After walking less than a mile from the famous “scramble-crossing” of Shibuya and its hordes of shoppers, I enter the adjacent neighborhood of Daikanyama.

Some of the familiar ugliness of Tokyo remains — the overhead wires, stumpy ferro-concrete buildings, and rumbling elevated trains — but there’s a very apparent air of relaxed poshness, too. It’s a feeling I’ve encountered several other times in this sprawing metropolis, but nonetheless I’m instantly taken by casual-but-chic Daikanyama.

This charming neighborhood in Shibuya ward became hot with Tokyoites about a decade ago, shortly after those adjacent to it — Aoyama, Ebisu — took off. Gradually, a few high-end chains set up shop.

But they’re along the lines of Paul Smith and Vivienne Tam, too expensive for my blood, yet without the roll-your-eyes familiarity of other uber brands such as Chanel or Dior.

Naturally, though, it’s the little retailers that count. Like Kamawanu, located in an old wood building fronted by a traditional nori curtain and crammed from top to bottom with tenugui.

The shop offers more than 200 classic, contemporary, and seasonal designs — at Christmastime, I picked up one sporting a gift-laden Santa making his way down a Kyoto street. The Japanese use these bold, graphic cotton towels for wall-hanging, gift-wrapping, head-covering, and, of course,  hand-drying,

Moving through the neighborhood, I seek out other well-known retailers, like Loveless and Okura, the one selling fashion-forward clothes in a modern setting, the other leaning toward indigo linens and organic cottons set just-so amidst a rustic building.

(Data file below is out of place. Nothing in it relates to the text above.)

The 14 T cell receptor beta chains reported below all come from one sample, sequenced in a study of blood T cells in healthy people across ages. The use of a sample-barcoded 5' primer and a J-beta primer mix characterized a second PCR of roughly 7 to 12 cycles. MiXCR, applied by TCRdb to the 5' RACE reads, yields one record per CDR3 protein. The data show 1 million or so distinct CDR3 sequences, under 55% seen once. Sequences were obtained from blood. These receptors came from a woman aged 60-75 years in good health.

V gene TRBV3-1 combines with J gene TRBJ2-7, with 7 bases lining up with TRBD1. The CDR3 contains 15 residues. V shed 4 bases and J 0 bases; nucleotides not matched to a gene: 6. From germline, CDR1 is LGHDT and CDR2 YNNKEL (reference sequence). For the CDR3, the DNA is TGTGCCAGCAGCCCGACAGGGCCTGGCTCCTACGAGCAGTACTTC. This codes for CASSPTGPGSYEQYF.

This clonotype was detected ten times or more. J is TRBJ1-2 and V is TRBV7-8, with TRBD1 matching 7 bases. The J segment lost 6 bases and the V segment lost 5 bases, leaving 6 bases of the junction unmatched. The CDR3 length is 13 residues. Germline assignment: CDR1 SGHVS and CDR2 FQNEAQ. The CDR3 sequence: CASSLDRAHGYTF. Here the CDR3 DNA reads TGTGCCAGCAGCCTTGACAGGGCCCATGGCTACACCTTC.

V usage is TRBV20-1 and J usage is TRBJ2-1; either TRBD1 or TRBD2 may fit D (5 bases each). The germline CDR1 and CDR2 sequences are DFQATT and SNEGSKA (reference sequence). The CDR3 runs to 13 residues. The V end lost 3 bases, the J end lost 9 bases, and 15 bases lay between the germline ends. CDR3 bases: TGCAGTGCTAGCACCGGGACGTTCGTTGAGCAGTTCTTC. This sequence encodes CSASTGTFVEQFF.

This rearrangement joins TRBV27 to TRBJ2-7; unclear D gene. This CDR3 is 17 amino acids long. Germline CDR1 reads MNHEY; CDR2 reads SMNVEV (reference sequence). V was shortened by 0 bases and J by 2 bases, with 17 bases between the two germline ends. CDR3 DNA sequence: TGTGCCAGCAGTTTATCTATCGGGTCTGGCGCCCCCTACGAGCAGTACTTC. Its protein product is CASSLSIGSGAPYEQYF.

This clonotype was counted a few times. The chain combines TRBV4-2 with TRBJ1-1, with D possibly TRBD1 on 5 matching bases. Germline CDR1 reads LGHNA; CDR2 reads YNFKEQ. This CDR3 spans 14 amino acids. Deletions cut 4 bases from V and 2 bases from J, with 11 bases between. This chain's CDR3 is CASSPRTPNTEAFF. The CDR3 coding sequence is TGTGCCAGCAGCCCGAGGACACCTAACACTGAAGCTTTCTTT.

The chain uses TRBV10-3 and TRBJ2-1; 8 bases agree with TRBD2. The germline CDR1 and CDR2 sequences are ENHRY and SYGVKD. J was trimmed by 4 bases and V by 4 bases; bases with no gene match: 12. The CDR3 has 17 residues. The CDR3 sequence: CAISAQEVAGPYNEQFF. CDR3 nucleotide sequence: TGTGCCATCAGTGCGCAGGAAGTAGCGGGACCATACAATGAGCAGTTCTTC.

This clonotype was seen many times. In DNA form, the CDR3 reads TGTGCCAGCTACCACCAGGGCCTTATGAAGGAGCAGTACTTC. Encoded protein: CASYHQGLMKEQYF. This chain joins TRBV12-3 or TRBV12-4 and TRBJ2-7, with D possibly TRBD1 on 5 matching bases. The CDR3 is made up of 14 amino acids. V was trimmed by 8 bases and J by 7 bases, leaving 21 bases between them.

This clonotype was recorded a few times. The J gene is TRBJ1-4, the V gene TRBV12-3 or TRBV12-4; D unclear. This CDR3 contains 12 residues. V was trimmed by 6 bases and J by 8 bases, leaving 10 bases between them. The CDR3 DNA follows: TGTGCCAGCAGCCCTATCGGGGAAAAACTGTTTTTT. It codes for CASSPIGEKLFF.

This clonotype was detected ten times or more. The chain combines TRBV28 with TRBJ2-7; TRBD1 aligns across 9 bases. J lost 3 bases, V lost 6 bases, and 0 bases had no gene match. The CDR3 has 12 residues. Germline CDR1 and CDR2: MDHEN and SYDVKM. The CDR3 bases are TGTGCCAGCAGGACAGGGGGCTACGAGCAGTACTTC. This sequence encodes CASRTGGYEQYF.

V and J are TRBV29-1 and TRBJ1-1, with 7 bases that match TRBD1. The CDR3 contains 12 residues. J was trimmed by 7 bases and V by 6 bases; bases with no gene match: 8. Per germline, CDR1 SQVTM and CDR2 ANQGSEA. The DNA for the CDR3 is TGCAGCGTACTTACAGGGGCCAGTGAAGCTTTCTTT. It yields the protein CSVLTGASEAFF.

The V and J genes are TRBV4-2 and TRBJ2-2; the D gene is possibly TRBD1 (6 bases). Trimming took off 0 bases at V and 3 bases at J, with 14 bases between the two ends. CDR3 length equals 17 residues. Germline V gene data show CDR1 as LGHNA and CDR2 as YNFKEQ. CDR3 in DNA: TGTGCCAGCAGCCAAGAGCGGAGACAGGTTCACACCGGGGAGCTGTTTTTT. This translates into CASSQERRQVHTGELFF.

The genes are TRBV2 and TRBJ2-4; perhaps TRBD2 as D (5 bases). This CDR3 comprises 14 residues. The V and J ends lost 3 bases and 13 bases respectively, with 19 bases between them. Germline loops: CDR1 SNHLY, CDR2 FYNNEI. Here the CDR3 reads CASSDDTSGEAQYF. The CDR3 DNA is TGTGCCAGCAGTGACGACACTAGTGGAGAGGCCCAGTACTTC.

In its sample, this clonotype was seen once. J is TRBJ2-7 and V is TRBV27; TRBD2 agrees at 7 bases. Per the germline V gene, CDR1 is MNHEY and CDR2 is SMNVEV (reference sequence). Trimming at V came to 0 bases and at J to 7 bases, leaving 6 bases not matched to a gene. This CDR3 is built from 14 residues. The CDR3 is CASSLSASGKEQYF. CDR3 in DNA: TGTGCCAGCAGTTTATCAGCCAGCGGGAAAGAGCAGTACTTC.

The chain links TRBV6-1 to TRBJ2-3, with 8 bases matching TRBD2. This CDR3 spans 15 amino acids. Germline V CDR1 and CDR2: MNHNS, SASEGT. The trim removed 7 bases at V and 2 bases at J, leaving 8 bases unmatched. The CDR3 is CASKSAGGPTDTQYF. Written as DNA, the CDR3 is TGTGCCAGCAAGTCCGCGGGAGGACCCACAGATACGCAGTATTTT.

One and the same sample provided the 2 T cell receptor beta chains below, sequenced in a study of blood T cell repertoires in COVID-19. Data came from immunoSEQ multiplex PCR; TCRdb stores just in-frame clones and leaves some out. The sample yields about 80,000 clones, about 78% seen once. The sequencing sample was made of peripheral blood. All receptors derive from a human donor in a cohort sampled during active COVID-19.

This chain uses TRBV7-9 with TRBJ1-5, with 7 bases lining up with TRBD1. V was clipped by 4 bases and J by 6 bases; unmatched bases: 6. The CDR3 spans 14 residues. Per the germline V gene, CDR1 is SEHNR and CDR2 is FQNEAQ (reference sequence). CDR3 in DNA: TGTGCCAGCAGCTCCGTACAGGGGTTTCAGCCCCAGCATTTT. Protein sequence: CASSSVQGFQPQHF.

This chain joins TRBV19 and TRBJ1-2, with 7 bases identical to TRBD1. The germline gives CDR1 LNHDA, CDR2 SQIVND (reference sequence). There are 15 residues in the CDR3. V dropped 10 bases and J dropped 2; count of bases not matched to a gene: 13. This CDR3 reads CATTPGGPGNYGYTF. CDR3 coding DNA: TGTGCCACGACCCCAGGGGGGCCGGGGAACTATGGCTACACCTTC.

Passing the music shop, Bonjour, a CD of Big Band classics remixed, Euro-style, grabs my attention — so I wander in and buy it.  Nearby — who knew? — I discover a branch of Mario Battali’s Eataly, the grocery store-cum-food mall of all things Italian. Located in two buildings wrapped around one of the courtyards that mark the area, the oils and noodles here seem exotic, given the context of sesame and udon so common elsewhere.

Still, of course, they’re not that exotic to me, so I push on. It’s those courtyards and passages that interest me the most, after all. Much of them come courtesy of architect Fumihiko Maki, whose Hillside Terrace complex dates from the late 1960s. Rising from both sides of the train station, these buildings are ripe for exploring, offering an eclectic mix of cafes and galleries, with the occasional surprise like a tony flower shop.

Photos by JoAnn Greco

Back at grade level, Daikanyama offers its own array of curving lanes and a plethora of places to take a break. I settle into Queen’s Collection Chocolate, and examine its exhaustive menu of hot chocolate. About $7 buys an entire experience.

Pick your chocolate, and add flavorings (such as caramel), then wait a bit for the ensuing masterpiece. I sit at a window counter, watching moms-and-strollers glide by and a pair of frolicking golden retriever puppies.

Soon, a white-aproned waitress offers me a tidy assemblage that includes a small porcelain pitcher of milk, an egg-shaped vessel that holds a votive candle burning under a bit of foamed milk, and another small porcelain bowl of chocolate chips. I mix everything up and indulge.

When I rouse myself, I hear train after train gorging itself of returning commuters. The once-calm streets fill with denizens walking into the controlled frenzy so typical of the rest of Tokyo. The sky is darkening — the bright lights of  Ueno? Ginza? Shinjuku? beckon, and I leave Daikanyama.





One reply on “Tokyo: A Walk on the Quiet Side”

  1. Lovely piece. Your words describe the mood of the street and its shops. Glad you added the links for more explanation. Nicely done.

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